GJ flights fewer but fuller in 2010
Grand Junction Regional Airport served 11,000 fewer passengers in 2010 compared to the previous year. There were fewer flights last year than in 2009, but the planes were fuller.
The airport lost all Frontier-operated flights to Denver in September 2009, and American Eagle dropped one of three daily flights to Dallas around the same time. Frontier flew 25,764 people between Grand Junction and Denver in 2009 and American Eagle flew 34,472 people between Grand Junction and Dallas. In 2010, American Eagle had 30,760 passengers on the two remaining daily routes.
With the morning and afternoon flights filling fast, American decided to resume the third, midday flight on Thursday, according to Grand Junction Regional Airport Director of Aviation Rex Tippetts.
Tippetts said the new Dallas flight and two new daily flights to Houston on United-Continental that will start in the first week of May should spur passenger volumes to a healthy level this year.
“With Continental bringing another 100 seats a day and American adding 50 seats a day, that’s plenty of growth for now,” he said.
Airport Authority board member Tom LaCroix said the Texas flights aren’t all about the oil and gas industry, and they may attract fliers who have family in the state or who want to take advantage of the many connecting flights at those airports.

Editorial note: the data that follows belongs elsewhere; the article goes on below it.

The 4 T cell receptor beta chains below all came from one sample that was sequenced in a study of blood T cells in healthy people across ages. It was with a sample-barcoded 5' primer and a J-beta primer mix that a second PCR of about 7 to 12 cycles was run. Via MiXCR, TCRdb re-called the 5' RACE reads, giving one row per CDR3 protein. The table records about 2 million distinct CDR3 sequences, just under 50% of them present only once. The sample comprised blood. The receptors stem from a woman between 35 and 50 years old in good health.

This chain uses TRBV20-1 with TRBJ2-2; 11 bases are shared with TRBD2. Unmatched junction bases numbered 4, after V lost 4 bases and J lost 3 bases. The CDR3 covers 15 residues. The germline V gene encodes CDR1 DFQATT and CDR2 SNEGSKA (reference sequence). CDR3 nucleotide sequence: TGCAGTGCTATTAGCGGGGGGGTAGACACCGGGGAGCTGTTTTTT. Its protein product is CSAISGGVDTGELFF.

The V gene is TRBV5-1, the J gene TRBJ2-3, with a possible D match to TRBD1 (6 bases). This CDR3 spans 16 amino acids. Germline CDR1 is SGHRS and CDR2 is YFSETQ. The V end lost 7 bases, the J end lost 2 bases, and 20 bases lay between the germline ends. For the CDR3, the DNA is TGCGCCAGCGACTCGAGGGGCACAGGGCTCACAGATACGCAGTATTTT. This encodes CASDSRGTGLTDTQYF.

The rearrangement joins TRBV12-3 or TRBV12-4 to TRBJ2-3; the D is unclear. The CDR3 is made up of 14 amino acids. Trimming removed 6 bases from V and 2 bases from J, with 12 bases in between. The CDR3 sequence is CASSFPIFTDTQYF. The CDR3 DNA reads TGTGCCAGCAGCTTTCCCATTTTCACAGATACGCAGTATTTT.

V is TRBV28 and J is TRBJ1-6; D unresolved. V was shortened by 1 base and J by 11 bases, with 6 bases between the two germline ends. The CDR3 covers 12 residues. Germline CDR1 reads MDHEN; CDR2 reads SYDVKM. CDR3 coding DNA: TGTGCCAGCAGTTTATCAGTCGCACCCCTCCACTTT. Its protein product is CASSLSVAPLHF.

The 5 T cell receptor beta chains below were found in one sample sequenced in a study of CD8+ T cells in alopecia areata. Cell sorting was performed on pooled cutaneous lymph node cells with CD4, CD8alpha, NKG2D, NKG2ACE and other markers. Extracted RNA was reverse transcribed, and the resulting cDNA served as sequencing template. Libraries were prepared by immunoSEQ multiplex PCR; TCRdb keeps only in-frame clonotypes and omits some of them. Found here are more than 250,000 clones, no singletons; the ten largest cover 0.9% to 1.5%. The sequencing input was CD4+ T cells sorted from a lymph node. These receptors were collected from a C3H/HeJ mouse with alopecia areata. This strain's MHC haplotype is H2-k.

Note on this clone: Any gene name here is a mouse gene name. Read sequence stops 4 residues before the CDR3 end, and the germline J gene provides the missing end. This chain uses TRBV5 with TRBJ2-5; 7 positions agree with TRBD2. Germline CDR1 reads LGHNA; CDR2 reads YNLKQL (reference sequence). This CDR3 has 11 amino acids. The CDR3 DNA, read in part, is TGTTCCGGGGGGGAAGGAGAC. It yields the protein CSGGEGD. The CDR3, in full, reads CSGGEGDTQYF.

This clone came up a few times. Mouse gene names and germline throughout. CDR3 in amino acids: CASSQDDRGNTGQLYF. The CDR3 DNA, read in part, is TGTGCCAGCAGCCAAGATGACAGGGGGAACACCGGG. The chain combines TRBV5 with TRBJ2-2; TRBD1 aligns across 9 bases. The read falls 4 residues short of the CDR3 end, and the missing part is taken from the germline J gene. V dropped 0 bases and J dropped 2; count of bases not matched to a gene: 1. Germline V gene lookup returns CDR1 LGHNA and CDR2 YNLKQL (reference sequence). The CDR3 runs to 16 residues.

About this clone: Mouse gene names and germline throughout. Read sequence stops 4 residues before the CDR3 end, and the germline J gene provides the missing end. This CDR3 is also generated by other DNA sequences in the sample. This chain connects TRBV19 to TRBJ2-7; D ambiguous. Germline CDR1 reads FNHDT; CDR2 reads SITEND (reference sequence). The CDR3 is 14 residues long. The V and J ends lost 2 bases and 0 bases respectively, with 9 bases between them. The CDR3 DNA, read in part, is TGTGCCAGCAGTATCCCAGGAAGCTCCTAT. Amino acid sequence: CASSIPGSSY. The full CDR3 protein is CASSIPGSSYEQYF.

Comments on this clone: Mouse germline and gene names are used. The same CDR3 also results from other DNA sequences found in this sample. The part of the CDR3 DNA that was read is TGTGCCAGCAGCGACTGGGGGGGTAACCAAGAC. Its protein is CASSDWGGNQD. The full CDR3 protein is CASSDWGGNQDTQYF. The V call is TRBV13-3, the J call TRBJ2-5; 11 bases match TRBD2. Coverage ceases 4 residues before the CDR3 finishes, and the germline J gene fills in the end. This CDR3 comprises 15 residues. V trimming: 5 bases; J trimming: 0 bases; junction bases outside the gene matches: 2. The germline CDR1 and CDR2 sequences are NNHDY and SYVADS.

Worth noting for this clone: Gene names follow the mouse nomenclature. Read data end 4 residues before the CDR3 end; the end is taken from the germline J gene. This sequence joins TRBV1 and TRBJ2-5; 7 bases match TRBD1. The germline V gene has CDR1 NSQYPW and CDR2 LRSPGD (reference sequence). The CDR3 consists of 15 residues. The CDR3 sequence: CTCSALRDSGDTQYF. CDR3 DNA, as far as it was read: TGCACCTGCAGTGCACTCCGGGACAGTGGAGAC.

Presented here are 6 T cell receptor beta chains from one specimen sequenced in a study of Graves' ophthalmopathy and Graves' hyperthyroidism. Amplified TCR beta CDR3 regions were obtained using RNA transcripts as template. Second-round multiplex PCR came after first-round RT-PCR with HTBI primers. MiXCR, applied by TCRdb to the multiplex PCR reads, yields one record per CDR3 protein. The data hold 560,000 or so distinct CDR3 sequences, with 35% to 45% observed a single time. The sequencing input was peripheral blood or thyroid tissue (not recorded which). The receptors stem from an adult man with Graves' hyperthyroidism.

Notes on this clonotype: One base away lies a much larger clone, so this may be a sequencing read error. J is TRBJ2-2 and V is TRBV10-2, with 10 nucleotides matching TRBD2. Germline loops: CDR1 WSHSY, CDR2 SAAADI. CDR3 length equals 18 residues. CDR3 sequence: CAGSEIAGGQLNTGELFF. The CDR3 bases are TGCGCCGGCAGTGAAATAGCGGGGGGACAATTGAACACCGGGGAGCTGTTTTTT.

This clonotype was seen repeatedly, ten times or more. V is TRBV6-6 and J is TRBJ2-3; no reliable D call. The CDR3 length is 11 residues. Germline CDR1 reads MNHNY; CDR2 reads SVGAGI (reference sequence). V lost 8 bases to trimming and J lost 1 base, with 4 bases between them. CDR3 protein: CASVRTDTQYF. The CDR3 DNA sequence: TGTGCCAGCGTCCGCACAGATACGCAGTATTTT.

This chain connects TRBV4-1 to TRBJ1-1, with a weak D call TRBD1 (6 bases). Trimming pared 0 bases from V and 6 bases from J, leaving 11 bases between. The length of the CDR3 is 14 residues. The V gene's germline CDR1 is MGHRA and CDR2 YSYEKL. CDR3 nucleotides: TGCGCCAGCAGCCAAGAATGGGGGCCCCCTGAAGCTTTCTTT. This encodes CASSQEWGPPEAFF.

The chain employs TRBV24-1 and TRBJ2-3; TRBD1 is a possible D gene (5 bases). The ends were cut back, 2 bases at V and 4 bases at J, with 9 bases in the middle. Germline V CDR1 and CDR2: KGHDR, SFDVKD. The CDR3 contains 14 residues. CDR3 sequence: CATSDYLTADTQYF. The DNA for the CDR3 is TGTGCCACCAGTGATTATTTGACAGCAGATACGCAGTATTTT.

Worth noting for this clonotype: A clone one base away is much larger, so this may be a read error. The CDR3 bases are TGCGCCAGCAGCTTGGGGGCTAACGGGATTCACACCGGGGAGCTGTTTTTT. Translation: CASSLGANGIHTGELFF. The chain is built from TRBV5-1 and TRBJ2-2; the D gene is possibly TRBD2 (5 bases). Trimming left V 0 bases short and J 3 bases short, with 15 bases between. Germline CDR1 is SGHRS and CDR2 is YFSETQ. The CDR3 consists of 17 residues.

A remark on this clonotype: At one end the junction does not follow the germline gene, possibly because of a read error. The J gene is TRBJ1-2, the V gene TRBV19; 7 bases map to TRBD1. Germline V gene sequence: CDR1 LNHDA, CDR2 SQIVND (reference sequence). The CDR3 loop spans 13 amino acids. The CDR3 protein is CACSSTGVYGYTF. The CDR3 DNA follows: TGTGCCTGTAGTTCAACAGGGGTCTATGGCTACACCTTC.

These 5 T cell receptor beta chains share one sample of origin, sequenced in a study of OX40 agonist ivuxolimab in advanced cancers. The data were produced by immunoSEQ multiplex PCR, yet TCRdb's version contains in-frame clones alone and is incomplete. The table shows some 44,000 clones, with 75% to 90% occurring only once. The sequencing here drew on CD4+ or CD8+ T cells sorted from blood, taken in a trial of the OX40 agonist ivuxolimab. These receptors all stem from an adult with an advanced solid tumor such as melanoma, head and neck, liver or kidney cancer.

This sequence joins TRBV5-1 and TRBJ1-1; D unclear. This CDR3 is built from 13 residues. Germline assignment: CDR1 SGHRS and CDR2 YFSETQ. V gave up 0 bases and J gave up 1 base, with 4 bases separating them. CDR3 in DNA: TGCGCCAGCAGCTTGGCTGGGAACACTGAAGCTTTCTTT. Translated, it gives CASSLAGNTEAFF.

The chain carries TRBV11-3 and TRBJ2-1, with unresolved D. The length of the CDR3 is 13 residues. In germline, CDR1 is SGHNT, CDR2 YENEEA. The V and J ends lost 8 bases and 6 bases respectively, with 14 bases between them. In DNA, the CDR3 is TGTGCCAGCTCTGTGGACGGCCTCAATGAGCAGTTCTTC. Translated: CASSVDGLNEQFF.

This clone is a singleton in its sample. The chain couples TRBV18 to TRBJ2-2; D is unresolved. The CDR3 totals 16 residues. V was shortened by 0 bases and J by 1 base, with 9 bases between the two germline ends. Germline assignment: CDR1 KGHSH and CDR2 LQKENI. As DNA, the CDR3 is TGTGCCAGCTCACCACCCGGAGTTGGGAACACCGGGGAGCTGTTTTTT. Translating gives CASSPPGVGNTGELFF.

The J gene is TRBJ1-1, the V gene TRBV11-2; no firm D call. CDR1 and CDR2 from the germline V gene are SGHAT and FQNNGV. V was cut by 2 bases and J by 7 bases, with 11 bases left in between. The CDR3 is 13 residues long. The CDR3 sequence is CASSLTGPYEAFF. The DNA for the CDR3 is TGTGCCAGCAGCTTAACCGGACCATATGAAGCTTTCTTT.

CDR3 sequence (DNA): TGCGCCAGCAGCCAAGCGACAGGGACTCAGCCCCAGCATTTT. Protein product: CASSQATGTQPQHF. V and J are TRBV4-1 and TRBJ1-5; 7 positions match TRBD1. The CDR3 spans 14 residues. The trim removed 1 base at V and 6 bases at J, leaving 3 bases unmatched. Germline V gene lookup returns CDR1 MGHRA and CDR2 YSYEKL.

LaCroix added the airport authority’s wish list would eventually include direct flights to Chicago and Seattle, plus another airline connection to Los Angeles, but he doesn’t envision those destinations arriving this year.
“In order to get that, we have to prove (those flights would be) profitable all the way,” LaCroix said. “It has to make money at all the hubs.”
Helped in part by being the sole airline offering flights between Grand Junction and Denver after mid-September 2009, United set a record in 2010 with 90,335 passengers on its flights in and out of Grand Junction Regional Airport. That’s a 14 percent increase from 2009.
U.S. Airways also experienced a 14 percent increase in passengers, ushering 28,888 fliers between Grand Junction and Phoenix in 2010.
Allegiant experienced a 12 percent jump in flights between Grand Junction and its destinations of Los Angeles and Las Vegas, while Delta had a slightly more than 1 percent increase in passenger totals on its flights between Grand Junction and Salt Lake City.